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Robin Robinson - Citizen Columnist

Is your houseplant smarter than you?

Do plants have intelligence? That depends on how intelligence is defined. Scientists know through experiments that they are capable of cognition, memory, learning, communication, computation and information processing, according to Michael Pollan in the New Yorker magazine. This subject is what scientists have been arguing about for the last 15 years. Remember that plants change[…]

Free love in Key West

Fire dancers who passionately fling their blazing batons into the dark sky create no more spectacular in-flare-scence than that the Mexican flame vine flung over a chain mail fence. Hundreds of day-glow orange vigorous blossoms grow with ardent fervor twining over trellises, fences and up the trunks of palm trees. The vine knows every step[…]

One sticky situation: Death in Paradise

There is a love-hate relationship between the small Pisonia floridana and bird-lovers. While the bees go bonkers when it sets nectar, later when it seeds they are trapped on its sticky coatings and are found dead on its seed-bearing fruit. It’s not so bad when finding insects, but when coming across a dead hummingbird trapped[…]

What goes snap, crackle and pop?

Ruella’s one-inch, bean-like seedpods burst open with a sound like your crispy morning breakfast cereal and shoot 20 tiny seeds as far as ten feet away. When wet, the seeds are sticky and easily transported via latching on to an animals fur. Since the seeds are 98% germinating, ruella can be invasive in places where[…]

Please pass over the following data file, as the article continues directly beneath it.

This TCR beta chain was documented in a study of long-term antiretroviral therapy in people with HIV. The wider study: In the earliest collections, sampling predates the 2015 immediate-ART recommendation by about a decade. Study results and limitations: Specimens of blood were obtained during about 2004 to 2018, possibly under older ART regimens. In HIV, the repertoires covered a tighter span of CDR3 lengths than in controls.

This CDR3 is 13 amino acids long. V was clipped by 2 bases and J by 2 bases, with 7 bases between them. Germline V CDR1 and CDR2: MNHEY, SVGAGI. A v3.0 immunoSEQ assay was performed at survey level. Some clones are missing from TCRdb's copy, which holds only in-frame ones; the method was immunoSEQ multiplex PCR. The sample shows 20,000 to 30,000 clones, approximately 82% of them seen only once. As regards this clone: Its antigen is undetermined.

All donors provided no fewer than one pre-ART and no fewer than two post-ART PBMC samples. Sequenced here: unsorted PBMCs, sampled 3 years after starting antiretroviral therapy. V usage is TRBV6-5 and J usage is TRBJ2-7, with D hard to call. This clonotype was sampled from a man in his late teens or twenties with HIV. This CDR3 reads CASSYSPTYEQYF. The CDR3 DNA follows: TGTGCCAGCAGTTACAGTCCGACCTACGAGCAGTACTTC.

Zig-zag stems enhance the devil’s backbone or Hummingbirds and the devil

The peculiar shaped stem of the devil’s backbone (Euphorbia tithymaloids) shrub inspired many of the common names of the plant. The zig-zag is an unusual shape in nature as it is in architecture and other related fields. It is also called rick-rack. The stem is thick, wiry and upright and grows up to eight feet[…]

Spring is Migrating Mania time

Now is the time when snowbirds are heading home and I hear again and again, “I love the seasons.” They imply that Key West has no seasons. I beg to differ with our seasonally blind northbound friends. Spring in Key West is magnificent. Spring is Migrating Mania time in the Keys. We first see it[…]

Pat Tierney — authentic palm reader

It’s all in who you know and Pat Tierney knows palm maven Jason Dewees. They both belong to the International Palm Society. While visiting Tierney, the Key West Garden Club invited Dewees to speak at an impromptu meeting. His jewel-toned vocabulary and enticing enthusiasm made for a fascinating slide show of landscape ideas primarily using[…]

Honey makes the world go ’round

Keez Bees markets honey from a variety of blossoms: black mangroves, palms, wildflowers, tick weed, mamey and 15 others so I was curious to find out how they get the bees to choose nectar from only one source. It turns out that sometime 200 million years ago bees developed the practice on their own. Once[…]

Precious parks that are lost in plain sight

Mary Brady and Christa Varacalli toured the Key West Garden Club members through some of Key West’s least known, but precious parks. Little Hamaca and Fran Ford’s White Crowned Pigeon Park reside on Government Road behind the airport. Most tourist maps don’t include that road on the maps. There are 161/2 acres of tropical hammock[…]